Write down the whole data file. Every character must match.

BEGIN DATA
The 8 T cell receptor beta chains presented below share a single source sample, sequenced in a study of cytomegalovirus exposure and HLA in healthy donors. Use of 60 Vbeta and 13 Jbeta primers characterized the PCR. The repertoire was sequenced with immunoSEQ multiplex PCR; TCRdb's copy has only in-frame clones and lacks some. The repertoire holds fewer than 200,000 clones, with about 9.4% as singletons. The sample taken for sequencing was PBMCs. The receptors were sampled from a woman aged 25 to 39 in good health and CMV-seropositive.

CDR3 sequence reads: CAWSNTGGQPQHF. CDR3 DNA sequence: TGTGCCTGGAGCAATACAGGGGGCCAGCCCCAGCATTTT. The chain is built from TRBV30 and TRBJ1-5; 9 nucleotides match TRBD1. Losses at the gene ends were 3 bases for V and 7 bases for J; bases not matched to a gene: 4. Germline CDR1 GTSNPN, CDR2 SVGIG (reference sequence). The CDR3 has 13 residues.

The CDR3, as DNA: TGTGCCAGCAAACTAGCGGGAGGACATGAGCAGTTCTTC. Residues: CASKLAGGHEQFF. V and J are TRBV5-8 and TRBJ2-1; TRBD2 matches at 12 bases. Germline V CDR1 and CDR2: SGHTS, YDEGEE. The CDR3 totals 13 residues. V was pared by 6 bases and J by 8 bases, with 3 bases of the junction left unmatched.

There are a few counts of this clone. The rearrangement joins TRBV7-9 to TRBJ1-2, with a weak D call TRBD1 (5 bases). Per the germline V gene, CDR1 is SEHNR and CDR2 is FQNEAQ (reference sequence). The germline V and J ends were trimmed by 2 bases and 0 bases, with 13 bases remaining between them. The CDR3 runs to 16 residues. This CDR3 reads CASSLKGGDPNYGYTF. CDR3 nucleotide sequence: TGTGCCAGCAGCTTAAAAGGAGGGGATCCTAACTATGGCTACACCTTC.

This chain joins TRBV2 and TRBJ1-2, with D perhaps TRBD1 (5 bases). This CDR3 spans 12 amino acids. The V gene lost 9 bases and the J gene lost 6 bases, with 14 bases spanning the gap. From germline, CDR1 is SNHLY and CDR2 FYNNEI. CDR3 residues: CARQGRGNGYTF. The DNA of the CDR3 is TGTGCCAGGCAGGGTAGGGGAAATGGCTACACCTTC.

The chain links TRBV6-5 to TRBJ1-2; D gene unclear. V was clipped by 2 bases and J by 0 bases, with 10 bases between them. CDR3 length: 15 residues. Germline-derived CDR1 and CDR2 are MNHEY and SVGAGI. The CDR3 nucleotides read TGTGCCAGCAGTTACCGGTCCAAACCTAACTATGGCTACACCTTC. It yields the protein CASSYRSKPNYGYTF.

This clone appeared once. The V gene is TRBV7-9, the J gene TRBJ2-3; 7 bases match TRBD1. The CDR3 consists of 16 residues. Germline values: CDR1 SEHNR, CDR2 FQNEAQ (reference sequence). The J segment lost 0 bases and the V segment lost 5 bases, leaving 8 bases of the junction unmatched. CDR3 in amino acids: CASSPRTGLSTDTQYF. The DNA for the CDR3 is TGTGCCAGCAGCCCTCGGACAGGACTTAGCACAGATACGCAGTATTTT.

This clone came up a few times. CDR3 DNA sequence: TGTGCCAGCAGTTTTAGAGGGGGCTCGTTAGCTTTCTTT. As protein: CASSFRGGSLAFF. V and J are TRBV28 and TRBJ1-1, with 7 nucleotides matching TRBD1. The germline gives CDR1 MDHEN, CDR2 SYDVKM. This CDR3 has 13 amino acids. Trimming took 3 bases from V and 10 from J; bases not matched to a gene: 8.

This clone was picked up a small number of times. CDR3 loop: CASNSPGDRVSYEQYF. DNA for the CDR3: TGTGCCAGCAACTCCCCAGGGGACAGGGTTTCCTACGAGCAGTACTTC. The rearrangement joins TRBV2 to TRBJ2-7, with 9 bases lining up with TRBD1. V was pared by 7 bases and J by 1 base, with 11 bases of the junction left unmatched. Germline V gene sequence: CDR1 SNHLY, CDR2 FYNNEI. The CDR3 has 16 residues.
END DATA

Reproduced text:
The 8 T cell receptor beta chains presented below share a single source sample, sequenced in a study of cytomegalovirus exposure and HLA in healthy donors. Use of 60 Vbeta and 13 Jbeta primers characterized the PCR. The repertoire was sequenced with immunoSEQ multiplex PCR; TCRdb's copy has only in-frame clones and lacks some. The repertoire holds fewer than 200,000 clones, with about 9.4% as singletons. The sample taken for sequencing was PBMCs. The receptors were sampled from a woman aged 25 to 39 in good health and CMV-seropositive.

CDR3 sequence reads: CAWSNTGGQPQHF. CDR3 DNA sequence: TGTGCCTGGAGCAATACAGGGGGCCAGCCCCAGCATTTT. The chain is built from TRBV30 and TRBJ1-5; 9 nucleotides match TRBD1. Losses at the gene ends were 3 bases for V and 7 bases for J; bases not matched to a gene: 4. Germline CDR1 GTSNPN, CDR2 SVGIG (reference sequence). The CDR3 has 13 residues.

The CDR3, as DNA: TGTGCCAGCAAACTAGCGGGAGGACATGAGCAGTTCTTC. Residues: CASKLAGGHEQFF. V and J are TRBV5-8 and TRBJ2-1; TRBD2 matches at 12 bases. Germline V CDR1 and CDR2: SGHTS, YDEGEE. The CDR3 totals 13 residues. V was pared by 6 bases and J by 8 bases, with 3 bases of the junction left unmatched.

There are a few counts of this clone. The rearrangement joins TRBV7-9 to TRBJ1-2, with a weak D call TRBD1 (5 bases). Per the germline V gene, CDR1 is SEHNR and CDR2 is FQNEAQ (reference sequence). The germline V and J ends were trimmed by 2 bases and 0 bases, with 13 bases remaining between them. The CDR3 runs to 16 residues. This CDR3 reads CASSLKGGDPNYGYTF. CDR3 nucleotide sequence: TGTGCCAGCAGCTTAAAAGGAGGGGATCCTAACTATGGCTACACCTTC.

This chain joins TRBV2 and TRBJ1-2, with D perhaps TRBD1 (5 bases). This CDR3 spans 12 amino acids. The V gene lost 9 bases and the J gene lost 6 bases, with 14 bases spanning the gap. From germline, CDR1 is SNHLY and CDR2 FYNNEI. CDR3 residues: CARQGRGNGYTF. The DNA of the CDR3 is TGTGCCAGGCAGGGTAGGGGAAATGGCTACACCTTC.

The chain links TRBV6-5 to TRBJ1-2; D gene unclear. V was clipped by 2 bases and J by 0 bases, with 10 bases between them. CDR3 length: 15 residues. Germline-derived CDR1 and CDR2 are MNHEY and SVGAGI. The CDR3 nucleotides read TGTGCCAGCAGTTACCGGTCCAAACCTAACTATGGCTACACCTTC. It yields the protein CASSYRSKPNYGYTF.

This clone appeared once. The V gene is TRBV7-9, the J gene TRBJ2-3; 7 bases match TRBD1. The CDR3 consists of 16 residues. Germline values: CDR1 SEHNR, CDR2 FQNEAQ (reference sequence). The J segment lost 0 bases and the V segment lost 5 bases, leaving 8 bases of the junction unmatched. CDR3 in amino acids: CASSPRTGLSTDTQYF. The DNA for the CDR3 is TGTGCCAGCAGCCCTCGGACAGGACTTAGCACAGATACGCAGTATTTT.

This clone came up a few times. CDR3 DNA sequence: TGTGCCAGCAGTTTTAGAGGGGGCTCGTTAGCTTTCTTT. As protein: CASSFRGGSLAFF. V and J are TRBV28 and TRBJ1-1, with 7 nucleotides matching TRBD1. The germline gives CDR1 MDHEN, CDR2 SYDVKM. This CDR3 has 13 amino acids. Trimming took 3 bases from V and 10 from J; bases not matched to a gene: 8.

This clone was picked up a small number of times. CDR3 loop: CASNSPGDRVSYEQYF. DNA for the CDR3: TGTGCCAGCAACTCCCCAGGGGACAGGGTTTCCTACGAGCAGTACTTC. The rearrangement joins TRBV2 to TRBJ2-7, with 9 bases lining up with TRBD1. V was pared by 7 bases and J by 1 base, with 11 bases of the junction left unmatched. Germline V gene sequence: CDR1 SNHLY, CDR2 FYNNEI. The CDR3 has 16 residues.